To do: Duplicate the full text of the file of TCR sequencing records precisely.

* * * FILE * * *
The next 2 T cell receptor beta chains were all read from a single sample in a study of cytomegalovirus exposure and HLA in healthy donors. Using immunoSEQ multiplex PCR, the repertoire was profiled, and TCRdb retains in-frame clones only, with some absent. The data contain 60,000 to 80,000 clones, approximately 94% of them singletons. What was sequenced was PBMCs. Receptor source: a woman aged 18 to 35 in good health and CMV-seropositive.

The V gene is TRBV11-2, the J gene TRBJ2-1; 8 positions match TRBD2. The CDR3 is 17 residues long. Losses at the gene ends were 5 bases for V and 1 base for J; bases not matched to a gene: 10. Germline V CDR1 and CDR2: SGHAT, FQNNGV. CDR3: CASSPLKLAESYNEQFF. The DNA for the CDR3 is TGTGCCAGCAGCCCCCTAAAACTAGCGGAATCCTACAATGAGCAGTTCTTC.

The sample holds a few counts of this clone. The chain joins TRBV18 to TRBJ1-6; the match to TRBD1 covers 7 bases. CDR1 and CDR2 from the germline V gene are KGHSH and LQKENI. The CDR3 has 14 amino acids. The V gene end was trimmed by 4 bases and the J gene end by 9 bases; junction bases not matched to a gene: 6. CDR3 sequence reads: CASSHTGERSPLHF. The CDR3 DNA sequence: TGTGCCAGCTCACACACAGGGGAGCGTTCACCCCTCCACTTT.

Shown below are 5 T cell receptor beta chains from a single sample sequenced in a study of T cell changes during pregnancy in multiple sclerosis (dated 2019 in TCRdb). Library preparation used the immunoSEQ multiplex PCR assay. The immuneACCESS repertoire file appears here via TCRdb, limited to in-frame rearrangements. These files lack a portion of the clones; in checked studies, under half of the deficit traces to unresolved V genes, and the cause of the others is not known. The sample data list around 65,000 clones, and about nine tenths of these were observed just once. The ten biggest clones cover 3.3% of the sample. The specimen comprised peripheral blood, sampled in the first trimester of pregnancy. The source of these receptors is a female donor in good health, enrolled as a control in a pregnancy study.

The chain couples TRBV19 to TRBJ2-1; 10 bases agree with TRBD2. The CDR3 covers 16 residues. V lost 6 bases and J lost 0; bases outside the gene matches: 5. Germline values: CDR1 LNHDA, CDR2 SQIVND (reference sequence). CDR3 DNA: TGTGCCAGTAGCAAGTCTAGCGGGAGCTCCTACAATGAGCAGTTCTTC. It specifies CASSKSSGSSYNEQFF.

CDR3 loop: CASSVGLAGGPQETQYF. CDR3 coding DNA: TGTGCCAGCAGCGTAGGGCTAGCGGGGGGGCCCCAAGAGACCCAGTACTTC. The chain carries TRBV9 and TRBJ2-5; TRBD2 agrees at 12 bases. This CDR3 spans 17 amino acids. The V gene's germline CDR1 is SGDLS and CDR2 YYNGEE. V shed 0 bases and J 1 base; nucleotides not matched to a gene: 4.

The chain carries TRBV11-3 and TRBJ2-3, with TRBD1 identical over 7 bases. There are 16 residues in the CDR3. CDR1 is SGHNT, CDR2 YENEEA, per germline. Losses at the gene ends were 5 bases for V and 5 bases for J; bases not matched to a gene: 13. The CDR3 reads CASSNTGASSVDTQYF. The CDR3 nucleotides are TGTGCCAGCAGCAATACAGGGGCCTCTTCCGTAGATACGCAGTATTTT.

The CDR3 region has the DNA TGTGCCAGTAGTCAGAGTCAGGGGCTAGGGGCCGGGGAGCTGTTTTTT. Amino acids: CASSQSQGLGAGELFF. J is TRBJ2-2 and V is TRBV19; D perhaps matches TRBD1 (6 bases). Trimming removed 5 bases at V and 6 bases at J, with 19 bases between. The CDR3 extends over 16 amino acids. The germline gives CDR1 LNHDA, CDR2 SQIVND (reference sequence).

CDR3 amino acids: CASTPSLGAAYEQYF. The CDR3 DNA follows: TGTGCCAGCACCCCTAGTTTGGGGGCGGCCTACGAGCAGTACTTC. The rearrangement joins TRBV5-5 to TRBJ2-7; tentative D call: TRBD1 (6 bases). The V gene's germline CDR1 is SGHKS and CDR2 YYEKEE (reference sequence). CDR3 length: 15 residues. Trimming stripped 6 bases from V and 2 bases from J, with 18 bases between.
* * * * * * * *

The next 2 T cell receptor beta chains were all read from a single sample in a study of cytomegalovirus exposure and HLA in healthy donors. Using immunoSEQ multiplex PCR, the repertoire was profiled, and TCRdb retains in-frame clones only, with some absent. The data contain 60,000 to 80,000 clones, approximately 94% of them singletons. What was sequenced was PBMCs. Receptor source: a woman aged 18 to 35 in good health and CMV-seropositive.

The V gene is TRBV11-2, the J gene TRBJ2-1; 8 positions match TRBD2. The CDR3 is 17 residues long. Losses at the gene ends were 5 bases for V and 1 base for J; bases not matched to a gene: 10. Germline V CDR1 and CDR2: SGHAT, FQNNGV. CDR3: CASSPLKLAESYNEQFF. The DNA for the CDR3 is TGTGCCAGCAGCCCCCTAAAACTAGCGGAATCCTACAATGAGCAGTTCTTC.

The sample holds a few counts of this clone. The chain joins TRBV18 to TRBJ1-6; the match to TRBD1 covers 7 bases. CDR1 and CDR2 from the germline V gene are KGHSH and LQKENI. The CDR3 has 14 amino acids. The V gene end was trimmed by 4 bases and the J gene end by 9 bases; junction bases not matched to a gene: 6. CDR3 sequence reads: CASSHTGERSPLHF. The CDR3 DNA sequence: TGTGCCAGCTCACACACAGGGGAGCGTTCACCCCTCCACTTT.

Shown below are 5 T cell receptor beta chains from a single sample sequenced in a study of T cell changes during pregnancy in multiple sclerosis (dated 2019 in TCRdb). Library preparation used the immunoSEQ multiplex PCR assay. The immuneACCESS repertoire file appears here via TCRdb, limited to in-frame rearrangements. These files lack a portion of the clones; in checked studies, under half of the deficit traces to unresolved V genes, and the cause of the others is not known. The sample data list around 65,000 clones, and about nine tenths of these were observed just once. The ten biggest clones cover 3.3% of the sample. The specimen comprised peripheral blood, sampled in the first trimester of pregnancy. The source of these receptors is a female donor in good health, enrolled as a control in a pregnancy study.

The chain couples TRBV19 to TRBJ2-1; 10 bases agree with TRBD2. The CDR3 covers 16 residues. V lost 6 bases and J lost 0; bases outside the gene matches: 5. Germline values: CDR1 LNHDA, CDR2 SQIVND (reference sequence). CDR3 DNA: TGTGCCAGTAGCAAGTCTAGCGGGAGCTCCTACAATGAGCAGTTCTTC. It specifies CASSKSSGSSYNEQFF.

CDR3 loop: CASSVGLAGGPQETQYF. CDR3 coding DNA: TGTGCCAGCAGCGTAGGGCTAGCGGGGGGGCCCCAAGAGACCCAGTACTTC. The chain carries TRBV9 and TRBJ2-5; TRBD2 agrees at 12 bases. This CDR3 spans 17 amino acids. The V gene's germline CDR1 is SGDLS and CDR2 YYNGEE. V shed 0 bases and J 1 base; nucleotides not matched to a gene: 4.

The chain carries TRBV11-3 and TRBJ2-3, with TRBD1 identical over 7 bases. There are 16 residues in the CDR3. CDR1 is SGHNT, CDR2 YENEEA, per germline. Losses at the gene ends were 5 bases for V and 5 bases for J; bases not matched to a gene: 13. The CDR3 reads CASSNTGASSVDTQYF. The CDR3 nucleotides are TGTGCCAGCAGCAATACAGGGGCCTCTTCCGTAGATACGCAGTATTTT.

The CDR3 region has the DNA TGTGCCAGTAGTCAGAGTCAGGGGCTAGGGGCCGGGGAGCTGTTTTTT. Amino acids: CASSQSQGLGAGELFF. J is TRBJ2-2 and V is TRBV19; D perhaps matches TRBD1 (6 bases). Trimming removed 5 bases at V and 6 bases at J, with 19 bases between. The CDR3 extends over 16 amino acids. The germline gives CDR1 LNHDA, CDR2 SQIVND (reference sequence).

CDR3 amino acids: CASTPSLGAAYEQYF. The CDR3 DNA follows: TGTGCCAGCACCCCTAGTTTGGGGGCGGCCTACGAGCAGTACTTC. The rearrangement joins TRBV5-5 to TRBJ2-7; tentative D call: TRBD1 (6 bases). The V gene's germline CDR1 is SGHKS and CDR2 YYEKEE (reference sequence). CDR3 length: 15 residues. Trimming stripped 6 bases from V and 2 bases from J, with 18 bases between.